“I felt bad all day,” Chad remembered. “The TV was never on, my phone stayed on the stand.”
That evening, the STNA caring for Chad began checking on his heart. His heart rate was high and the care team began taking steps to stabilize his heart. Once stabilized Chad was moved to the ICU. He wasn’t there long before Fisher‐Titus/MetroHealth Trauma Surgeon, Dr. Esther Tseng came to talk to him. She told him that his kidneys were failing, and he would need surgery as soon as possible.
About an hour later, Chad was wheeled into surgery.
Five hours later Chad woke up from surgery.
Chad remained at Fisher‐Titus for the next ten days beginning his road to recovery.
Not having food since the day of his injury, it was a total of 10 days before he was able to eat solid food again. Over the course of his time in the hospital, Chad lost approximately 23 pounds.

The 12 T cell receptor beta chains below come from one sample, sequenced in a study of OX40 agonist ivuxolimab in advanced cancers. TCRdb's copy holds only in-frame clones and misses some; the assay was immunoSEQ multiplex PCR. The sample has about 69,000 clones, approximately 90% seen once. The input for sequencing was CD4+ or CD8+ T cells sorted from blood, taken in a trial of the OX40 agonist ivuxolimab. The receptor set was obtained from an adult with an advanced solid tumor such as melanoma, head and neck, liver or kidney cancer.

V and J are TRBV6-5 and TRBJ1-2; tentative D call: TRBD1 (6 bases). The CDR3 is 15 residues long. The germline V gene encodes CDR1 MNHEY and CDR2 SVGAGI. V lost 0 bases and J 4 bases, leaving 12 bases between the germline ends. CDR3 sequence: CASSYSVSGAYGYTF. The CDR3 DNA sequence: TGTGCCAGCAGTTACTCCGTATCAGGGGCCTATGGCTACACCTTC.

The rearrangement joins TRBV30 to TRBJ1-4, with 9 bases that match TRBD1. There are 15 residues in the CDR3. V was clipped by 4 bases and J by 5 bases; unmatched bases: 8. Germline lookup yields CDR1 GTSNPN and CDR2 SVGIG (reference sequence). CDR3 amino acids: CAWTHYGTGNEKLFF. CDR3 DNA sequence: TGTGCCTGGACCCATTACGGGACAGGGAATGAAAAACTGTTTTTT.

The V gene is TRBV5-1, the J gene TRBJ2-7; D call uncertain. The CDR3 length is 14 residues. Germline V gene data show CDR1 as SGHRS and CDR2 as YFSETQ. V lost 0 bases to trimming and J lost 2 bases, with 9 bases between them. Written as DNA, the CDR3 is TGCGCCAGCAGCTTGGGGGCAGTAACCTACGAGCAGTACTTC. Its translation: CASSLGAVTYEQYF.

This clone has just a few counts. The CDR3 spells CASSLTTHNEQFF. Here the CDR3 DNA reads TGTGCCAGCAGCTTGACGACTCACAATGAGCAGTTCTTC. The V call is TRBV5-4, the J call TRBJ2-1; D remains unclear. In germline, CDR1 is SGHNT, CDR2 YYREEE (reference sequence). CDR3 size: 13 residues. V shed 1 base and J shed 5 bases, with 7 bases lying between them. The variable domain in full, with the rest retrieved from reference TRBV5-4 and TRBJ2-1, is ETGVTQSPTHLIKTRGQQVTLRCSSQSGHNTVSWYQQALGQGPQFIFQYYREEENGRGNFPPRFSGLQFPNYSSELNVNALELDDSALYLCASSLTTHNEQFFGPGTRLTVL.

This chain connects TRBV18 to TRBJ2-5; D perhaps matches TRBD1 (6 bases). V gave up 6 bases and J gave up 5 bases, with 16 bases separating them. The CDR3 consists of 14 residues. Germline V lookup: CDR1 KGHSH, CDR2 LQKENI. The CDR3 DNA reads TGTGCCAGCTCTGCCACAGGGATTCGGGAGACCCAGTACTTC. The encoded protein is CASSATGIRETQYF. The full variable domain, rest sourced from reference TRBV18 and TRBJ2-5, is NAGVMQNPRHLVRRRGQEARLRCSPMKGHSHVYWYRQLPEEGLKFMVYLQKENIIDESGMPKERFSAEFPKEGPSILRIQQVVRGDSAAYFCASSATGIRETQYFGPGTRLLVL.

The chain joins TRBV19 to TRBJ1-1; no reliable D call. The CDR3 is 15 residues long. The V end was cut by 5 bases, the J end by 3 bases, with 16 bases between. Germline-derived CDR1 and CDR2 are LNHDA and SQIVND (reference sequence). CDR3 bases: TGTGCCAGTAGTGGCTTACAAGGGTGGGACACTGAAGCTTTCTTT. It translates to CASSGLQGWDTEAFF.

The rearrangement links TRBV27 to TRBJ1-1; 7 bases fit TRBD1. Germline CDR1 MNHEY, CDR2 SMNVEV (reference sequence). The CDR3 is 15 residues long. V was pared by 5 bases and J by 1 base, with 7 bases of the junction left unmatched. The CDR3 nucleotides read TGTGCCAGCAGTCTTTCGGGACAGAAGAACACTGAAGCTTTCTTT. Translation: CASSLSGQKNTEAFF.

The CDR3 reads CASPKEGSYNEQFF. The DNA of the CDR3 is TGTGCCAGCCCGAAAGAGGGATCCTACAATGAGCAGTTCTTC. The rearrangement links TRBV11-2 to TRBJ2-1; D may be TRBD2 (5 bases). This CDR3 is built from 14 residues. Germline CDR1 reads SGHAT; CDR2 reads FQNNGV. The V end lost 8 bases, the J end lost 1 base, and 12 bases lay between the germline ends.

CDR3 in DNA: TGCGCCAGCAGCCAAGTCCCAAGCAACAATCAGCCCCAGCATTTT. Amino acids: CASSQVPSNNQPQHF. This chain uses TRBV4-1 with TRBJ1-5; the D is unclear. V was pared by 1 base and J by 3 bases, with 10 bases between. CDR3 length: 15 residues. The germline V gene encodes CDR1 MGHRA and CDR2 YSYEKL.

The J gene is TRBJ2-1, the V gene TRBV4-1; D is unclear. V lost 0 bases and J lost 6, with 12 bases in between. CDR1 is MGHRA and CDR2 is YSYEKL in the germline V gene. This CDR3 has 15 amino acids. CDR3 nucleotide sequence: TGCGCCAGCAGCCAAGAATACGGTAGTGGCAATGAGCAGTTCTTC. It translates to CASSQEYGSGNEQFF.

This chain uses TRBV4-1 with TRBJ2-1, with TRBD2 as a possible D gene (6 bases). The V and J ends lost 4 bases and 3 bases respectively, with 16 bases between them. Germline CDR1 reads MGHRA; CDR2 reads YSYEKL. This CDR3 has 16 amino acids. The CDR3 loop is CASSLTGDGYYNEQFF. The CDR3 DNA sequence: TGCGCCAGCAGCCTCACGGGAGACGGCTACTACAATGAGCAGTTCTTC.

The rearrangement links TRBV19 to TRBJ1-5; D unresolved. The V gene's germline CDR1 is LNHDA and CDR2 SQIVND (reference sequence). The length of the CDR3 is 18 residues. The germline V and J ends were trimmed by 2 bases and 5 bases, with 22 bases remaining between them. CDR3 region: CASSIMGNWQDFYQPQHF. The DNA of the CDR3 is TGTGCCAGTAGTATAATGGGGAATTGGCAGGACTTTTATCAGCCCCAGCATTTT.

“I worked out and played softball. To go from that to not being able to walk very far without my oxygen dropping and the nurses telling me I had to stop because they were afraid I was going to pass out was pretty crazy,” he said.
After 13 days, Chad was able to go home but the recovery process was not much easier. He had trouble lying on a flat bed and getting comfortable while sleeping. Chad was off work from his job as District Manager for Huron County Soil and Water Conservation for six weeks and it took that long for his wound to fully heal. It was three months post‐surgery before Chad could sit up from laying without using his arms to lift himself.
“It was a long process,” Chad recalled. “Thirteen days in a hospital is pretty crazy, but I definitely had great care.”
During this time, Chad also received care at home from Fisher‐Titus Home Health and was having regular checkups with the MetroHealth Trauma team, mostly here in Norwalk.
“Dr. Tseng and the rest of the Fisher‐Titus/MetroHealth trauma team are all absolutely fantastic. It’s a huge, huge pick‐up by Fisher‐Titus to have them in‐house as trauma surgeons. They’re all awesome people,” said Chad.
Trauma Program Manager for the Fisher‐Titus/ MetroHealth partnership Andrea Wetherill also expressed her gratitude for the MetroHealth trauma team.